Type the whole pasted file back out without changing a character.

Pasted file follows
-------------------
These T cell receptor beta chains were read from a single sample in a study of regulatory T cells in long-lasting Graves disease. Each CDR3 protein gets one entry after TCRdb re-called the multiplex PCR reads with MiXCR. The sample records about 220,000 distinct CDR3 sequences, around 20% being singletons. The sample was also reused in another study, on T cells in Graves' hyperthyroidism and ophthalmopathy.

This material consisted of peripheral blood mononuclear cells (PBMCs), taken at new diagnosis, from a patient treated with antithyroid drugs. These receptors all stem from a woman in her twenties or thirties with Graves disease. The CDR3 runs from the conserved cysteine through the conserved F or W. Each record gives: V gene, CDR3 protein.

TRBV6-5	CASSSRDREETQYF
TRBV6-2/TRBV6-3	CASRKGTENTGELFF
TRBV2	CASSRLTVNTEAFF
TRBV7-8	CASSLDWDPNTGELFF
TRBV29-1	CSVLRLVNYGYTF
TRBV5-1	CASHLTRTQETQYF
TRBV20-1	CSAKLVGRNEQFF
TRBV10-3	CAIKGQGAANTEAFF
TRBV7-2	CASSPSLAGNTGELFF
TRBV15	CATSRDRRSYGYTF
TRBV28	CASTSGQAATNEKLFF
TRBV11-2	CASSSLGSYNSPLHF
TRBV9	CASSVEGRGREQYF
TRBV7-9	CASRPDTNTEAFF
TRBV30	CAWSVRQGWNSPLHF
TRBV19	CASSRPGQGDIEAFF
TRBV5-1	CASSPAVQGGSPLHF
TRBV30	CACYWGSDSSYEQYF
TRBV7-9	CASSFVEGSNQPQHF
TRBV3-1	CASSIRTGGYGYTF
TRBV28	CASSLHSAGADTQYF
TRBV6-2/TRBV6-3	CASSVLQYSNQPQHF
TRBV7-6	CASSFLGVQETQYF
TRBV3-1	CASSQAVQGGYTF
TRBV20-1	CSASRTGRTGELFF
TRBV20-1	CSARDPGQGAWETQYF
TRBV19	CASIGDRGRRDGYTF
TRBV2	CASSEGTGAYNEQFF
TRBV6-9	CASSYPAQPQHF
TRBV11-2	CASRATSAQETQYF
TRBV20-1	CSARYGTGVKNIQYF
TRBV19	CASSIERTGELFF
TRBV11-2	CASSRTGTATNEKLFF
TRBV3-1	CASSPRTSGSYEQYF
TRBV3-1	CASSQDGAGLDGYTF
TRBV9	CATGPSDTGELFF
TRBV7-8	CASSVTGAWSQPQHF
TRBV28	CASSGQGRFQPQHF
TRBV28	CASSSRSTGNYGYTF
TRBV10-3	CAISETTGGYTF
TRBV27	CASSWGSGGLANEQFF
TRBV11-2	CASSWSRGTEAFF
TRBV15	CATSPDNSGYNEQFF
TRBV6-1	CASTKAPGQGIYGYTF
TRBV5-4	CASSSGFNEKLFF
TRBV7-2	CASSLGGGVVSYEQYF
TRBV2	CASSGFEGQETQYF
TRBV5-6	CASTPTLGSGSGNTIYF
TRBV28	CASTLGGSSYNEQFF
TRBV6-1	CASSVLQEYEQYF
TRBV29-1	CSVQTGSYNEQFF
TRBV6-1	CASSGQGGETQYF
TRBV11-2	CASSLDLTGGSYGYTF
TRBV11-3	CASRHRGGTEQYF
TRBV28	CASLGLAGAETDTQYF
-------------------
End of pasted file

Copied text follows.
These T cell receptor beta chains were read from a single sample in a study of regulatory T cells in long-lasting Graves disease. Each CDR3 protein gets one entry after TCRdb re-called the multiplex PCR reads with MiXCR. The sample records about 220,000 distinct CDR3 sequences, around 20% being singletons. The sample was also reused in another study, on T cells in Graves' hyperthyroidism and ophthalmopathy.

This material consisted of peripheral blood mononuclear cells (PBMCs), taken at new diagnosis, from a patient treated with antithyroid drugs. These receptors all stem from a woman in her twenties or thirties with Graves disease. The CDR3 runs from the conserved cysteine through the conserved F or W. Each record gives: V gene, CDR3 protein.

TRBV6-5	CASSSRDREETQYF
TRBV6-2/TRBV6-3	CASRKGTENTGELFF
TRBV2	CASSRLTVNTEAFF
TRBV7-8	CASSLDWDPNTGELFF
TRBV29-1	CSVLRLVNYGYTF
TRBV5-1	CASHLTRTQETQYF
TRBV20-1	CSAKLVGRNEQFF
TRBV10-3	CAIKGQGAANTEAFF
TRBV7-2	CASSPSLAGNTGELFF
TRBV15	CATSRDRRSYGYTF
TRBV28	CASTSGQAATNEKLFF
TRBV11-2	CASSSLGSYNSPLHF
TRBV9	CASSVEGRGREQYF
TRBV7-9	CASRPDTNTEAFF
TRBV30	CAWSVRQGWNSPLHF
TRBV19	CASSRPGQGDIEAFF
TRBV5-1	CASSPAVQGGSPLHF
TRBV30	CACYWGSDSSYEQYF
TRBV7-9	CASSFVEGSNQPQHF
TRBV3-1	CASSIRTGGYGYTF
TRBV28	CASSLHSAGADTQYF
TRBV6-2/TRBV6-3	CASSVLQYSNQPQHF
TRBV7-6	CASSFLGVQETQYF
TRBV3-1	CASSQAVQGGYTF
TRBV20-1	CSASRTGRTGELFF
TRBV20-1	CSARDPGQGAWETQYF
TRBV19	CASIGDRGRRDGYTF
TRBV2	CASSEGTGAYNEQFF
TRBV6-9	CASSYPAQPQHF
TRBV11-2	CASRATSAQETQYF
TRBV20-1	CSARYGTGVKNIQYF
TRBV19	CASSIERTGELFF
TRBV11-2	CASSRTGTATNEKLFF
TRBV3-1	CASSPRTSGSYEQYF
TRBV3-1	CASSQDGAGLDGYTF
TRBV9	CATGPSDTGELFF
TRBV7-8	CASSVTGAWSQPQHF
TRBV28	CASSGQGRFQPQHF
TRBV28	CASSSRSTGNYGYTF
TRBV10-3	CAISETTGGYTF
TRBV27	CASSWGSGGLANEQFF
TRBV11-2	CASSWSRGTEAFF
TRBV15	CATSPDNSGYNEQFF
TRBV6-1	CASTKAPGQGIYGYTF
TRBV5-4	CASSSGFNEKLFF
TRBV7-2	CASSLGGGVVSYEQYF
TRBV2	CASSGFEGQETQYF
TRBV5-6	CASTPTLGSGSGNTIYF
TRBV28	CASTLGGSSYNEQFF
TRBV6-1	CASSVLQEYEQYF
TRBV29-1	CSVQTGSYNEQFF
TRBV6-1	CASSGQGGETQYF
TRBV11-2	CASSLDLTGGSYGYTF
TRBV11-3	CASRHRGGTEQYF
TRBV28	CASLGLAGAETDTQYF